While a guest professor at Oxford University in 1948, Pauling returned to a problem that had occupied him in the late 1930s, the coiling of polypeptide chain in proteins. By folding a paper on which he had drawn a polypetide chain, he discovered the alpha helix. Pauling and Robert B Corey published a description of the helical structure of proteins in 1950, and structure was soon verified experimentally.

With the recognition that deoxyribonucleic acid (DNA) is the genetic molecule, Pauling became interested in its three dimensional structure. In 1953 he and Corey proposed that it was made up of three chains, twisted around each other in ropelike stands. Shortly thereafter, Watson and Crick proposed the double helix structure, which turned out to be correct. Watson and Crick had the advantage of X-ray photographs of DNA taken by Rosalind Franklin, an advantage denied Pauling because the U.S. State Department had lifted his passport (which it reissued when he received the 1954 Nobel Prize in chemistry).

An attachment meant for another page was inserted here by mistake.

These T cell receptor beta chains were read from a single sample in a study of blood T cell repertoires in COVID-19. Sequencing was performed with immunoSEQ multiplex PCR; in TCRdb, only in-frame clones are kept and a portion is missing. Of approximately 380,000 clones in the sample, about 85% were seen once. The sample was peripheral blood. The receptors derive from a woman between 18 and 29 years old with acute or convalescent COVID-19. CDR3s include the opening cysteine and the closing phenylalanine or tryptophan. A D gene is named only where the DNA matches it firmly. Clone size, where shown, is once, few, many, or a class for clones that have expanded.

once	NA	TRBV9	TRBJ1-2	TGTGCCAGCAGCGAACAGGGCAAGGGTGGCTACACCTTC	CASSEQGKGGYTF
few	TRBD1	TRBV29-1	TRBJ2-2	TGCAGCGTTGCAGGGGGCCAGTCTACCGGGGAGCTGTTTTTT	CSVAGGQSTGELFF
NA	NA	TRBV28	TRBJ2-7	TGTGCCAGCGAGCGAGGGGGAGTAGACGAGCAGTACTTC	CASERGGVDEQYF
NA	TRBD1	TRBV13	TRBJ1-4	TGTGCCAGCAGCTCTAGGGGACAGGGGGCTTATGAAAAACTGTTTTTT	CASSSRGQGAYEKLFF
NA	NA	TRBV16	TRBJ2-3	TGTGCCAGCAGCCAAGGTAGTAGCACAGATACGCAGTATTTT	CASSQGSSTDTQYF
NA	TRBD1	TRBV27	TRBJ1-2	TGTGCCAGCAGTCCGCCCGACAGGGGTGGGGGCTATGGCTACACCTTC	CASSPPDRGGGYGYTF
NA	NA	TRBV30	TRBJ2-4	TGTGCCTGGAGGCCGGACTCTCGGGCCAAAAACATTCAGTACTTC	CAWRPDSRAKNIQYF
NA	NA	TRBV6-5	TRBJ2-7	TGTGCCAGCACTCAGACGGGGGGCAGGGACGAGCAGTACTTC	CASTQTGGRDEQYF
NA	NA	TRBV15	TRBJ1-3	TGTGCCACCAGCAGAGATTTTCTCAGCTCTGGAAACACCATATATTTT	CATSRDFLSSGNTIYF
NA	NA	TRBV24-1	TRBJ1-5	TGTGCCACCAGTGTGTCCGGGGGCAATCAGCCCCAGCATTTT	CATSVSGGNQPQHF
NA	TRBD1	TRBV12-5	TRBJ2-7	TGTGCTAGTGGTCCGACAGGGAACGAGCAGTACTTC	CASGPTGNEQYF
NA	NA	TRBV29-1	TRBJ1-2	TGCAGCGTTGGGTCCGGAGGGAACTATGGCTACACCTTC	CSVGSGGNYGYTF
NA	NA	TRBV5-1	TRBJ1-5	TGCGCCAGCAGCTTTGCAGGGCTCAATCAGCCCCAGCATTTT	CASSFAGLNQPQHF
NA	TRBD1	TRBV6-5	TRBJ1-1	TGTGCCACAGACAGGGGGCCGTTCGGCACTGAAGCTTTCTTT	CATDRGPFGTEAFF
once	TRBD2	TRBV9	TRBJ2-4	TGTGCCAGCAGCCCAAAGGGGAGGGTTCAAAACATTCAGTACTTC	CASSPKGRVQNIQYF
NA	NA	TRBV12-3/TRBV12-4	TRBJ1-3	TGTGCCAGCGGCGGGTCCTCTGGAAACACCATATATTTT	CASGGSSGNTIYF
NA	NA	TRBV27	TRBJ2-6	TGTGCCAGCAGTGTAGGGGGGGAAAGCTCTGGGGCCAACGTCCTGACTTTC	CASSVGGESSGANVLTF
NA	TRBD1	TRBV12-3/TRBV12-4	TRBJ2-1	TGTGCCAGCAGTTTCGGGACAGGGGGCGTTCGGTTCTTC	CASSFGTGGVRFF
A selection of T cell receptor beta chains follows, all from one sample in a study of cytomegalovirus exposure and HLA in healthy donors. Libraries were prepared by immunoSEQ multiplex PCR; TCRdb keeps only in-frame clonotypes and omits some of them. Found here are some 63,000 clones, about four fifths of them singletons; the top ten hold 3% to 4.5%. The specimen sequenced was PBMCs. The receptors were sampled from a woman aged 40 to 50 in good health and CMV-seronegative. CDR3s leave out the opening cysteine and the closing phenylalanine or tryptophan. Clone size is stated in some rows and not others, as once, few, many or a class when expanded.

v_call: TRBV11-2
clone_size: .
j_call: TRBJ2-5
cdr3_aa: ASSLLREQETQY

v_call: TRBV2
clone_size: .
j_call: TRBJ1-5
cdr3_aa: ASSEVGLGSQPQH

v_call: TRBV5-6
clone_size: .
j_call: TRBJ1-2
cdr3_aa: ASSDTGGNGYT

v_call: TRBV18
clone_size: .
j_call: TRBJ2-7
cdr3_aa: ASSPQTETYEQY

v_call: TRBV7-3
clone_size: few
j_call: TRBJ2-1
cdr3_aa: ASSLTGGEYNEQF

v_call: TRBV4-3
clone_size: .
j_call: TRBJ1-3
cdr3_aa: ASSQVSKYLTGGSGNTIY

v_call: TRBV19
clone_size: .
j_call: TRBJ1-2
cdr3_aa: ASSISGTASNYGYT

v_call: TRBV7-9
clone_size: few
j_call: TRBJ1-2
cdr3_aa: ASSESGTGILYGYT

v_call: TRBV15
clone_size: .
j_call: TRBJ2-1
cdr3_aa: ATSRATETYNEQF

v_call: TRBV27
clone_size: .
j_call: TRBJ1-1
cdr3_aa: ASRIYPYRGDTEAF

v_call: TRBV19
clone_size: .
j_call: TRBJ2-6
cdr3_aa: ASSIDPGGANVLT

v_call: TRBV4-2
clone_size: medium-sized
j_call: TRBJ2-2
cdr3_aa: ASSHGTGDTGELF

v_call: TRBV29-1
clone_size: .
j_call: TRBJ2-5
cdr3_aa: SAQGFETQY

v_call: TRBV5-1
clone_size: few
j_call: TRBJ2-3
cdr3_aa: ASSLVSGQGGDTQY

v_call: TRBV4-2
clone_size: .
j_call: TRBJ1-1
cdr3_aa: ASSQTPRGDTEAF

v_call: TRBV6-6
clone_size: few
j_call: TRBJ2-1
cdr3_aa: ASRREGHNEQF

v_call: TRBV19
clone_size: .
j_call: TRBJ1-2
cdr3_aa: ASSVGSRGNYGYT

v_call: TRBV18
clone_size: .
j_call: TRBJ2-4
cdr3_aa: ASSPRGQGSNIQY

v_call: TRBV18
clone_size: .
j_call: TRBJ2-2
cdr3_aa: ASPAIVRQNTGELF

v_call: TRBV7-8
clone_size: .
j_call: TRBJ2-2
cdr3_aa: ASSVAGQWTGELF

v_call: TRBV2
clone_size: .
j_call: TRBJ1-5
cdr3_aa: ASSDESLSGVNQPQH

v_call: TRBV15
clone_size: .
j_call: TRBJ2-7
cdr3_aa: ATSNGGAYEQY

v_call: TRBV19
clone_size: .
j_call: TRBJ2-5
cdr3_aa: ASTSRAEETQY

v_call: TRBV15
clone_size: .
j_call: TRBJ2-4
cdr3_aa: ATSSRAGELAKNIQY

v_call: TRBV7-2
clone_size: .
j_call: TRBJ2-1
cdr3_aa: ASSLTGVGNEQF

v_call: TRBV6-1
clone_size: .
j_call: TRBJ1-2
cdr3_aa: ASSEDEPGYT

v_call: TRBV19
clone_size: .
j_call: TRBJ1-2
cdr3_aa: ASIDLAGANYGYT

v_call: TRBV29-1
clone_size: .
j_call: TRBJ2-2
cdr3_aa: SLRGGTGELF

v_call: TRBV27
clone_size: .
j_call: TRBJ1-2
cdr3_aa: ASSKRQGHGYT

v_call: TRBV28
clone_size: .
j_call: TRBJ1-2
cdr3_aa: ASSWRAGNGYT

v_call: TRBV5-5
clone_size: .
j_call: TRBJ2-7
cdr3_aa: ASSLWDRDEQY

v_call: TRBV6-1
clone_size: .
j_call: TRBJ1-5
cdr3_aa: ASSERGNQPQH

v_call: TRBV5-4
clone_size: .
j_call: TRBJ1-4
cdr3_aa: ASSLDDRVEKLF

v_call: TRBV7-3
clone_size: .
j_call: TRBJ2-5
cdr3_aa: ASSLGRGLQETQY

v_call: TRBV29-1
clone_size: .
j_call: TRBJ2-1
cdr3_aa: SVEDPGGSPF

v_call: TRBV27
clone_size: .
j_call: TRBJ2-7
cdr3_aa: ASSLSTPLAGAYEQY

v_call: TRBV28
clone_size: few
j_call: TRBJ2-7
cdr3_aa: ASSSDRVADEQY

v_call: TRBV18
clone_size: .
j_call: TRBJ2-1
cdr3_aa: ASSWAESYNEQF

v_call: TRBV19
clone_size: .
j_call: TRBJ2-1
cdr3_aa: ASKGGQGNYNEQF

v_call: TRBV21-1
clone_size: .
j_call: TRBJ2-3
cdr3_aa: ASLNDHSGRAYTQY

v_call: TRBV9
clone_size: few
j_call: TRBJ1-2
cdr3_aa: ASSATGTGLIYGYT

With the increased public visibility bestowed on him by his Nobel Prize, Pauling began to devote more of his attention to humanitarian issues connected with science. In 1958, Pauling and his wife presented a petition signed by over eleven thousand scientists from around the world to Dag Hammarskjold, secretary-general of the United Nations, calling for an end to nuclear-weapon testing. He had to defend that petition before a congressional subcommittee in 1960, and he even risked going to jail for refusing to turn over the correspondence with those who helped to circulate his petition. Meanwhile he had published his book No More War!